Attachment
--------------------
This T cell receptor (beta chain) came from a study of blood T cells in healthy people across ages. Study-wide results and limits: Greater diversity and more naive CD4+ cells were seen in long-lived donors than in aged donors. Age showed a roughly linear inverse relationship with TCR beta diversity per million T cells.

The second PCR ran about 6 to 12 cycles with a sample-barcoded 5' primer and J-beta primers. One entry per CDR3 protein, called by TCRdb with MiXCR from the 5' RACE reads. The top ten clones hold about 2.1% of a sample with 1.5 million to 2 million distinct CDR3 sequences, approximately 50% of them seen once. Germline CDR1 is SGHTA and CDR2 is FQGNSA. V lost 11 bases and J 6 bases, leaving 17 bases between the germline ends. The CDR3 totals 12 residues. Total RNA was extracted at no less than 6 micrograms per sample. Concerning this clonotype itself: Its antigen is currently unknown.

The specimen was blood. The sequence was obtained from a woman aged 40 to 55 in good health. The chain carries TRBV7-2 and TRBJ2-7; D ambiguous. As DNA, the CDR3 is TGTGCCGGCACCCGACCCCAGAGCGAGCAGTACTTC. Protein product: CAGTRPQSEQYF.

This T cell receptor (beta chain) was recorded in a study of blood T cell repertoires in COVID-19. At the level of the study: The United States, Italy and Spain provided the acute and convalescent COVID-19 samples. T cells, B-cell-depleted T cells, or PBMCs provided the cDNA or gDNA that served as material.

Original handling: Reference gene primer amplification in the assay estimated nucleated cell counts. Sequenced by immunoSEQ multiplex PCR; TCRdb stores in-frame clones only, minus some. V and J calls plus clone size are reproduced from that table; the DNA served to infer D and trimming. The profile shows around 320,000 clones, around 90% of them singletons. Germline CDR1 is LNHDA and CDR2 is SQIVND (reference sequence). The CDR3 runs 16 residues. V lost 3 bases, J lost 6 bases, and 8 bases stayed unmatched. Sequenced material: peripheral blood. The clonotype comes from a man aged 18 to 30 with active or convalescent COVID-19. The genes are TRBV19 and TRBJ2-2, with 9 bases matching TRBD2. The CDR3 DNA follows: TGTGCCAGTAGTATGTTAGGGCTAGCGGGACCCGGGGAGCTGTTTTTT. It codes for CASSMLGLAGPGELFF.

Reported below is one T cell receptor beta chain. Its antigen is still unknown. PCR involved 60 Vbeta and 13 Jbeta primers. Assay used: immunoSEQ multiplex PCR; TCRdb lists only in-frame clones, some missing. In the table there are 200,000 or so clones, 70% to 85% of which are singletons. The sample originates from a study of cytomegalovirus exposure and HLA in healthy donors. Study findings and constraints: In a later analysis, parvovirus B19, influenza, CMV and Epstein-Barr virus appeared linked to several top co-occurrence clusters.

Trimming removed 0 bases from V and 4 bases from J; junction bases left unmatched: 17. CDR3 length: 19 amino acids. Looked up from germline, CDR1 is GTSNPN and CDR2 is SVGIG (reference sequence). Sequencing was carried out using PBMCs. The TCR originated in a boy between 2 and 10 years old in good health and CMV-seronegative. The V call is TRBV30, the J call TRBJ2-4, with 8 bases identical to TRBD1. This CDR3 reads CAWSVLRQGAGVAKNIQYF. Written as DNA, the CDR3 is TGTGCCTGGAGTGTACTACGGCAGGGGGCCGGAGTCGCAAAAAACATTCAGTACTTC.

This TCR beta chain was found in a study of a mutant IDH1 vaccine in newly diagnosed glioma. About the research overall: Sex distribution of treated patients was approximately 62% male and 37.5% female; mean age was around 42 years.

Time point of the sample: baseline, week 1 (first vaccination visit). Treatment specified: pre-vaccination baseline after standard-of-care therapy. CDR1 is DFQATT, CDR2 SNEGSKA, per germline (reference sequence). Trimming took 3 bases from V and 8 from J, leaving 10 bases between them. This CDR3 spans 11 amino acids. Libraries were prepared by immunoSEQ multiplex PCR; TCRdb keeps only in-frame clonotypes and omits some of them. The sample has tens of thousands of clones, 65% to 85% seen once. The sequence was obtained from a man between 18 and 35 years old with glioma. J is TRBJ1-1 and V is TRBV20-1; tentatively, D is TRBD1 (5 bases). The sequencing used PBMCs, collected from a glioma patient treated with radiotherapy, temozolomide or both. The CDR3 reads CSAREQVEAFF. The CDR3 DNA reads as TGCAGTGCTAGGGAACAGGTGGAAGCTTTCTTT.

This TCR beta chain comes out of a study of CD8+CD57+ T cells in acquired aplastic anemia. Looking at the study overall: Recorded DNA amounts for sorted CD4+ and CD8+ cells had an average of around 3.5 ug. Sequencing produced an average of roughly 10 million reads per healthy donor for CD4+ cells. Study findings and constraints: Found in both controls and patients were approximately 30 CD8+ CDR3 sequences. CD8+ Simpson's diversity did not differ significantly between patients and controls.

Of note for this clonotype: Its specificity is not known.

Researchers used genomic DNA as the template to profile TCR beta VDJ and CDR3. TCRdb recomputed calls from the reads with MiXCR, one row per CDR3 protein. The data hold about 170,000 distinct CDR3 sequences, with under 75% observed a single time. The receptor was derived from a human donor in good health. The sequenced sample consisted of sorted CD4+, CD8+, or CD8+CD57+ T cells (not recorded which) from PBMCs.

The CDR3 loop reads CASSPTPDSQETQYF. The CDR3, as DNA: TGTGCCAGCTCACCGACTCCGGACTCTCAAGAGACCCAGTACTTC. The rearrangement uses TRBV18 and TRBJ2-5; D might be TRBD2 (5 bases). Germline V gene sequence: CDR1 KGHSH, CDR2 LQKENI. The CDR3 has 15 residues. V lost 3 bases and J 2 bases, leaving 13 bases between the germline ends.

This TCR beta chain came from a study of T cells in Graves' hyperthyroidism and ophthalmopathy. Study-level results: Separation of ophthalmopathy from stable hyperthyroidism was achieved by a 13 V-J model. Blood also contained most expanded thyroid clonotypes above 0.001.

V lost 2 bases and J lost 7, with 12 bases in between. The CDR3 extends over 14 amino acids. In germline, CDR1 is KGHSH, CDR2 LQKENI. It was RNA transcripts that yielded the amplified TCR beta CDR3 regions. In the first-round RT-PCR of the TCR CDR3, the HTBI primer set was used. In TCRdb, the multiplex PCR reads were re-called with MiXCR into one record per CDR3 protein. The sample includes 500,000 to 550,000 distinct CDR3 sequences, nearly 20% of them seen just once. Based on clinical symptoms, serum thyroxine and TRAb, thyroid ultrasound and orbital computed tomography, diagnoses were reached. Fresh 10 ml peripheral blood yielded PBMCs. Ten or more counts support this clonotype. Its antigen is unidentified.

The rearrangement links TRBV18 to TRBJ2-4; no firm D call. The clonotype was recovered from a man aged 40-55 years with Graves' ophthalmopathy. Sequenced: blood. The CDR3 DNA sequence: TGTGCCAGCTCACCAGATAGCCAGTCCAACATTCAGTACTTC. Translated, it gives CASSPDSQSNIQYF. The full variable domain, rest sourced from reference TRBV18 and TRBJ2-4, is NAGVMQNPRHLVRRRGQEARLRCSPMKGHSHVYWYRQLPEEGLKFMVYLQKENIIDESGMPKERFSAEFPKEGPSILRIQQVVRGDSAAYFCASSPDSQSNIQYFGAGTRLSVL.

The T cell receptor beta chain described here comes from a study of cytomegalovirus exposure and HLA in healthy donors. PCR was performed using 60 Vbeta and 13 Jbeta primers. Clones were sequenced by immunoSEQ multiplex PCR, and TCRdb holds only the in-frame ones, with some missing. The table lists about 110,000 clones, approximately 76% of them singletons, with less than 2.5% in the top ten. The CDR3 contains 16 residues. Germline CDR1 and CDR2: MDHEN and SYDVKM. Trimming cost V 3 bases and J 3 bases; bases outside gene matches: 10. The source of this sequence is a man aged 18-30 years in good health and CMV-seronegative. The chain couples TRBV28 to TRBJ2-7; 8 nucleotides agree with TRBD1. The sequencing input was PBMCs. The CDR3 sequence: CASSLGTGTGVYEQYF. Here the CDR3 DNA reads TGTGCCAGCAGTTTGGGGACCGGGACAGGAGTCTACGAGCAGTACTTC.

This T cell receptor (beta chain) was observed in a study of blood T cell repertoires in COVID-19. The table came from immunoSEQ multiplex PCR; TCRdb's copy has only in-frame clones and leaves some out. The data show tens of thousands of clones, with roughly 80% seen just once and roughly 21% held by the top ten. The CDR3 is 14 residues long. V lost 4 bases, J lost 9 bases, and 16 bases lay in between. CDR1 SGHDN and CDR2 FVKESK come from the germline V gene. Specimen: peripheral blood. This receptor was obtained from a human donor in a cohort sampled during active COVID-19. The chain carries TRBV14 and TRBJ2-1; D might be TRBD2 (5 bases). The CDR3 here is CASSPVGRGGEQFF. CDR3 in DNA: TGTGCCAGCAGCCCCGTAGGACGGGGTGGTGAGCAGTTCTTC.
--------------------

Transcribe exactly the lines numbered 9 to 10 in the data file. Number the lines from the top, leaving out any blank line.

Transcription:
Time point of the sample: baseline, week 1 (first vaccination visit). Treatment specified: pre-vaccination baseline after standard-of-care therapy. CDR1 is DFQATT, CDR2 SNEGSKA, per germline (reference sequence). Trimming took 3 bases from V and 8 from J, leaving 10 bases between them. This CDR3 spans 11 amino acids. Libraries were prepared by immunoSEQ multiplex PCR; TCRdb keeps only in-frame clonotypes and omits some of them. The sample has tens of thousands of clones, 65% to 85% seen once. The sequence was obtained from a man between 18 and 35 years old with glioma. J is TRBJ1-1 and V is TRBV20-1; tentatively, D is TRBD1 (5 bases). The sequencing used PBMCs, collected from a glioma patient treated with radiotherapy, temozolomide or both. The CDR3 reads CSAREQVEAFF. The CDR3 DNA reads as TGCAGTGCTAGGGAACAGGTGGAAGCTTTCTTT.

This TCR beta chain comes out of a study of CD8+CD57+ T cells in acquired aplastic anemia. Looking at the study overall: Recorded DNA amounts for sorted CD4+ and CD8+ cells had an average of around 3.5 ug. Sequencing produced an average of roughly 10 million reads per healthy donor for CD4+ cells. Study findings and constraints: Found in both controls and patients were approximately 30 CD8+ CDR3 sequences. CD8+ Simpson's diversity did not differ significantly between patients and controls.